Allen-backed team uncovers distinctive human brain cell that may help control information flow

The rosehip neuron, shown here in a digital reconstruction, connects with other cells in a specific way, suggesting it has an important role in information flow. (Tamas Lab, University of Szeged)

People are remarkably similar to rodents and other animals, genetically speaking, but what is it about the human brain that makes us, well, human? That question led scientists at the Allen Institute for Brain Science to a single brain cell that’s found in humans but not in mice. They believe scrutinizing this newly discovered neuron could help guide efforts toward treatments for neurological diseases.

Researchers led by the Allen Institute for Brain Science, funded by Microsoft co-founder and billionaire philanthropist Paul Allen, used brain samples from two deceased men in their 50s who donated their bodies to medical research. Working with a team at the University of Szeged in Hungary, they focused on the cortex, the outer part of the brain that controls consciousness and other functions that set humans apart from other species.

They hit upon a new type of cell with a dense axon in its center. The cells, which they dubbed “rosehip neurons,” are in a class known as inhibitory neurons, meaning they stop the activity of other neurons. These cells do not exist in mice, according to the study, which was published in the journal Nature Neuroscience.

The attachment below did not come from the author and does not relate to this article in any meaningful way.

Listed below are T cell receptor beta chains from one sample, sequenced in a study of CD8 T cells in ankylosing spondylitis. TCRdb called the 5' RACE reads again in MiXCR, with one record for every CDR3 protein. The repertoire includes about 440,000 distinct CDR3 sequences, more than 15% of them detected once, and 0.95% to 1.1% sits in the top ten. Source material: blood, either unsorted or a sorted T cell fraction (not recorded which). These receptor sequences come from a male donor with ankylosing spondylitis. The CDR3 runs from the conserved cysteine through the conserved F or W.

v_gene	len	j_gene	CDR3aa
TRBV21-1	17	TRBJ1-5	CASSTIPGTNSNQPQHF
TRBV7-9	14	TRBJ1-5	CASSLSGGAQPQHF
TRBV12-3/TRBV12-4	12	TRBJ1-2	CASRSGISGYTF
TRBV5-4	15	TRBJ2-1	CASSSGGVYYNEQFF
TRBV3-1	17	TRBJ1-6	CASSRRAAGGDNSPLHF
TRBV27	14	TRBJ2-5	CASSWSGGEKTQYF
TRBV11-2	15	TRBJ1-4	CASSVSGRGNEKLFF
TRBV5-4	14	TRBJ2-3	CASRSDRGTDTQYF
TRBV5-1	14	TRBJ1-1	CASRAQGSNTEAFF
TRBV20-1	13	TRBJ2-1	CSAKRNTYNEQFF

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Although the scientists don’t yet fully understand the function of rosehip neurons, they have made some initial observations. For example, the cells seem to form synapses with “pyramidal” neurons that appear in a different part of the cortex. And when they attach to other cells, they latch onto a specific region, which may indicate they’re somehow involved in information flow.

Additionally, rosehip neurons appear to turn on a specific set of genes in a way that’s not seen in mouse brains—a discovery the Allen Institute made in collaboration with researchers at the J. Craig Venter Institute, a nonprofit genomic research group, according to a statement.

All of the technologies the research groups are using “tell you complementary things about a cell that can potentially tell you how it functions in the brain," said co-author Rebecca Hodge, Ph.D., a senior scientist at the Allen Institute for Brain Science, in the statement.

Initial evidence suggests rosehip neurons can direct traffic in the brain in a more sophisticated manner than what has been observed in mouse brains, the researchers believe. That may explain why mice have traditionally been imperfect models for human neurological diseases.

Researchers funded by Allen are using new technology to study a range of physiological phenomena. In May, the Allen Institute for Cell Science rolled out a new tool that uses machine learning to study processes inside live cells, for example. And earlier this year, researchers at Tufts University who are funded by Allen described an experimental method for manipulating electric signals in cells to reverse birth defects.

The next step for the Allen Institute brain researchers is to search other regions of the brain for rosehip neurons and to study whether they play a role in neurological diseases.